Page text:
Thursday, February 04, 2010

Creation Now

It's been nearly a month since I last blogged!

Yolanda had to go back to Louisiana and I've been missing her.  I felt like I had acquired a daughter.  It has been bitter cold here, and I was amazed Yolanda was willing to come at this time of year, when she had never been in such cold climate before.  Not only that, she talked much with me how she was going against the grain of her culture coming out here to meet me.  Now, she said, African Americans feel they have a world of opportunity in front of them, with examples like Oprah Winfrey, Barack Obama, Condoleezza Rice, Colin Powel, and Tiger Woods to follow.  But Yolanda sees a greater success and a freedom that the world doesn't see. 

I've been camping out again.  The weather looked like it was finally getting warmer, but decided to revert to crazy cold again.  I've been sleeping way well, much better than when I'm indoors.  I double up 2 sleeping bags (when I'm at the near-town camp) and feel cozy warm.  But I only need blankets up the canyon in the cave.  I've been spending a lot of time near town these days, having a lot of projects going on here.

Creation Now

At the suggestion of Al (the commenter on the last blog entry) I checked out and read the book, "The Survival of the Sickest", by Sharon Moalem.  I couldn't put it down.  It is a science book that reads like a mystery novel, and Moalem has a deeper understanding of the principles of science than most anybody I've read.  It reads to me like a spiritual treatise, and it made my spirit soar.  One of its main themes is how what we consider "disease" in our culture is actually an adaptation to help us survive.  What may be beneficial in one environment and culture may be disease in another.  Since reading it, I hope to revise my ideas in the website on evolution and natural selection.

The concept that creation is happening now intrigues me to no end.  We are in the midst of miracle, but we become so blind we look for miracles some place else & in some other time.  Perhaps literalist "fundamentalists" are not literal enough!  Genesis is literally in the present tense, forever and ever and ever.  Hmm, this sounds strangely Hindu, huh?  What if we said, "Let light Be,"  or "Let animals Be," or "let the heavenly bodies Be".  What if we accepted everything in nature As It Is, in full and complete submission.  What if I accepted you as You Are and what if I accepted myself as I Am:  I Am Who I Am.  If we accepted what is as It Is, I have the deepest hunch we would no longer be controlled by nature, we would no longer serve nature, but Nature would serve us!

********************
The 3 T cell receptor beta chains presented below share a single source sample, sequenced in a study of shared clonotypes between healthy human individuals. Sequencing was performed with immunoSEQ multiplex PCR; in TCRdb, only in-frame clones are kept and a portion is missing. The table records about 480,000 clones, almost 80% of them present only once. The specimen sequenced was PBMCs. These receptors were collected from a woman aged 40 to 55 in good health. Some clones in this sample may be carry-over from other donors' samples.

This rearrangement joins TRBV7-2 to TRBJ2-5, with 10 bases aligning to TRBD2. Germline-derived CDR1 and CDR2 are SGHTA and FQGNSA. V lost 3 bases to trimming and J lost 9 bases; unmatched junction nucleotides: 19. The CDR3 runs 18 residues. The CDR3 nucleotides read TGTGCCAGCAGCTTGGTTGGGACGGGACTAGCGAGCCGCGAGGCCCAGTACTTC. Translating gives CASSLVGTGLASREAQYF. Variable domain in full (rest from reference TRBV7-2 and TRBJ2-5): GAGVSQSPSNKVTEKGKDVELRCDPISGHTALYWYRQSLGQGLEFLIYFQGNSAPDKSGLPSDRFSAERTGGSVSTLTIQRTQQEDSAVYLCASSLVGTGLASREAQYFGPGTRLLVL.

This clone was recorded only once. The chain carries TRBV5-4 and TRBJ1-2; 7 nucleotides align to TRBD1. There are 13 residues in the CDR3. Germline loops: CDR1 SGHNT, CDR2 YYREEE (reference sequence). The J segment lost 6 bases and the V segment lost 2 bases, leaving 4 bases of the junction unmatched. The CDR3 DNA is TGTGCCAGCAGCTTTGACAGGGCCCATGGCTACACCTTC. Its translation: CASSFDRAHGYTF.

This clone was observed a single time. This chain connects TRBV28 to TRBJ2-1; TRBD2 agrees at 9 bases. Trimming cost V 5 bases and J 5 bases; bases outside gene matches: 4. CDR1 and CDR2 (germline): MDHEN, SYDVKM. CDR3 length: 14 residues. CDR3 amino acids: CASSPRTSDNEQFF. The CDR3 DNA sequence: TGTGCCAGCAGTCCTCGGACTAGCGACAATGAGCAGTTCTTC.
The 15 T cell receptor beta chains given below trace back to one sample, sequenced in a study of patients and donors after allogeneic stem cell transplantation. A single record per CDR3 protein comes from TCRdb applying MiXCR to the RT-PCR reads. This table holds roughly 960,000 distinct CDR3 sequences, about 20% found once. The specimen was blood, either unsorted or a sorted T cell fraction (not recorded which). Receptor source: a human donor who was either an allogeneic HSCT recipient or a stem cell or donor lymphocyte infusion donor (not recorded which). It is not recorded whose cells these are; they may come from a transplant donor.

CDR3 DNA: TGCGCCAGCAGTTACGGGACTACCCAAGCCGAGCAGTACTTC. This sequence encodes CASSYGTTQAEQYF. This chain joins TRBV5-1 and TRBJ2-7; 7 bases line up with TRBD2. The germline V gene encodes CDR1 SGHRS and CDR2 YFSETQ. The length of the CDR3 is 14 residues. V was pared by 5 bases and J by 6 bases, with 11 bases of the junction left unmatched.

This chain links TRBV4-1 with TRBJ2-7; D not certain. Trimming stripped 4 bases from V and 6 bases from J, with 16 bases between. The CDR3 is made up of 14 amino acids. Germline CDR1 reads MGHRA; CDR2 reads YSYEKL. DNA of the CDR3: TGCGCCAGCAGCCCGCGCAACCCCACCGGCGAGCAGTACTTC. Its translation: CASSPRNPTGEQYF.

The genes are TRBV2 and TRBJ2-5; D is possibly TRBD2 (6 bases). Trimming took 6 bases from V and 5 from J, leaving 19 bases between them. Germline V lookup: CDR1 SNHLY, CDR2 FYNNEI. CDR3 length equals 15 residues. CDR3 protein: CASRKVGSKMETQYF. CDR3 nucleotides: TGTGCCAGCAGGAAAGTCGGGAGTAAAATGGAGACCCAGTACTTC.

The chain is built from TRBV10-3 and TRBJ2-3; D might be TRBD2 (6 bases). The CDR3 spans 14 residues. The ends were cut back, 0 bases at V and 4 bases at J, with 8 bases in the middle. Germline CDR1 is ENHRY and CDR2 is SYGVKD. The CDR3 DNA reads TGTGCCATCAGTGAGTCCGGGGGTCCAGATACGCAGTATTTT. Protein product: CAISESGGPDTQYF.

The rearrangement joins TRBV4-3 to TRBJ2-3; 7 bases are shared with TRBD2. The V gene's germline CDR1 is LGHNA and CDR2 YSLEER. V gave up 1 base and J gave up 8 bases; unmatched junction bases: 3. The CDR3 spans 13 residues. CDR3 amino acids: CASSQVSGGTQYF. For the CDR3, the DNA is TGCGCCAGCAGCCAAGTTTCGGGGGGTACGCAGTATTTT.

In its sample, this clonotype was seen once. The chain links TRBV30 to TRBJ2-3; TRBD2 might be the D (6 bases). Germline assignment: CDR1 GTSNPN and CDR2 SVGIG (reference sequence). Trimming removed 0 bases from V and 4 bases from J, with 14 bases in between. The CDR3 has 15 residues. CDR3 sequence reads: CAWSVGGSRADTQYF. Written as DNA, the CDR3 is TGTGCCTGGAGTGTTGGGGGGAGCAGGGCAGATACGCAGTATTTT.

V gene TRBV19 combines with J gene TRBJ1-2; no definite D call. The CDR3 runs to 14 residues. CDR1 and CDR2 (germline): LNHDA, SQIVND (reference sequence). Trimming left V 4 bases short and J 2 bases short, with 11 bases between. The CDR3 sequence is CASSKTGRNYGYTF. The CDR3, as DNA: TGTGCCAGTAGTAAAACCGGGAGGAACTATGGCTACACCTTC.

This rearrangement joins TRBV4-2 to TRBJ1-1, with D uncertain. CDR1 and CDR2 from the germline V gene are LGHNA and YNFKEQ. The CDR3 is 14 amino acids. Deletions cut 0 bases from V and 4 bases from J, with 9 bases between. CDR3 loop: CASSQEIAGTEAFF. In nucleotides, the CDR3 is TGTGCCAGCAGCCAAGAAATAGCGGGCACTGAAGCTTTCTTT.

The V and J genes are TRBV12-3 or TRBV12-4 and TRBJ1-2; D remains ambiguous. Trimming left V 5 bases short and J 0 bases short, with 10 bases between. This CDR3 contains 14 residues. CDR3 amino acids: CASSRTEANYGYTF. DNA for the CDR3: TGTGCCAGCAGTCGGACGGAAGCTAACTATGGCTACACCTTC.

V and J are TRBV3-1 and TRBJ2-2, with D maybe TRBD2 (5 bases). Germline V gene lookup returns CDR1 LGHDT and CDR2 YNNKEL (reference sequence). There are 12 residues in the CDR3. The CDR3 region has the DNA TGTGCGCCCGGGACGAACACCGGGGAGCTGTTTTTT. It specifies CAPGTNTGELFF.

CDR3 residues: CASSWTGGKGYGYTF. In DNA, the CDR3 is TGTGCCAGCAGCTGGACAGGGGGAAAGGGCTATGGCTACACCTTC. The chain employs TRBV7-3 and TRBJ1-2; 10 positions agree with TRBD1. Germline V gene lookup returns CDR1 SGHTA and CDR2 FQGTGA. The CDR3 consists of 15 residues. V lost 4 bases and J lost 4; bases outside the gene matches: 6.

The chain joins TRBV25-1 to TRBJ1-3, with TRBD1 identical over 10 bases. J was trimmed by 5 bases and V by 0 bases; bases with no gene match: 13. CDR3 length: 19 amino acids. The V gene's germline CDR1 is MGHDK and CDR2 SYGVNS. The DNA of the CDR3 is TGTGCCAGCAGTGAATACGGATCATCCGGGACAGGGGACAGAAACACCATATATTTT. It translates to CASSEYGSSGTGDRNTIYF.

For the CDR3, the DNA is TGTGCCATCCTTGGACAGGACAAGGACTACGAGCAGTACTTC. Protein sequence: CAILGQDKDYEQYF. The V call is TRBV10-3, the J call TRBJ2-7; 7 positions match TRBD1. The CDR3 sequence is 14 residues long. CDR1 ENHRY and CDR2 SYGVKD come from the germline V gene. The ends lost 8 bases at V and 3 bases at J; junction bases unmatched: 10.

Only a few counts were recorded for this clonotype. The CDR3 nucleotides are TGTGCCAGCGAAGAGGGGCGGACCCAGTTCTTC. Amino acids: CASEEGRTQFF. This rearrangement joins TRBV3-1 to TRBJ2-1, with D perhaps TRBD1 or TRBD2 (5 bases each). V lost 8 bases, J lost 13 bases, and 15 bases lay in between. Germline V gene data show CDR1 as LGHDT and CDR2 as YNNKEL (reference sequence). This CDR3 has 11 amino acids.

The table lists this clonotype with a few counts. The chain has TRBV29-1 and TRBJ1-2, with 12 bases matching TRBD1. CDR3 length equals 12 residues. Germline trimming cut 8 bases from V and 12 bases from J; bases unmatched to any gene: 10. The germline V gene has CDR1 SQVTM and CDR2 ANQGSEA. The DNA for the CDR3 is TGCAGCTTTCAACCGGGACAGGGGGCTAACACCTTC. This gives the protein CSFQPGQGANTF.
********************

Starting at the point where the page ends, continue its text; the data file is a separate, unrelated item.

Isn't it common sense that if you accept your lover as She Is, as He Is, she or he will then want to serve you automatically, without your coercion?

And I have a hunch that we would become We, the participants of creation!  "Is it not written in your law, 'Ye are Elohim?" (John 10:34 quoting Psalm 82:6)    "In the Beginning, Elohim is creating the Heavens and the Earth. (Genesis 1:1)"  Hmm, am I taking scripture too literally?  :-)

Frankenstein Monster

I'm still questioning what the role of technology is in our lives.  I feel deep down that our technology is part of human nature, part of all of nature.  But we end up doing technology for profit, not from instinct.  It has become our Frankenstein Monster.  I usually think we would be better off with no technology than the technology we now have.  I'm still mulling over this dilemma.

Yes, funny how we modern people, with all our wealth and "labor- and time-saving" gadgets, think we are masters of creation.  But we have less time and we slave more than ever.  Why?   

A Culture Living Gift Economy Today

I just read about one of the few remaining Hunting and Gathering tribes in the world in the December, 2009 issue of National Geographic, called The Hadza, by Michael Finkel.  They live near the Rift Valley in Tanzania.  I'll quote from the article (emphasis mine):

They have no crops, no livestock, no permanent shelters. . . .

Food production marched in lockstep with greater population densities, which allowed farm-based societies to displace or destroy hunter gatherer groups. . . .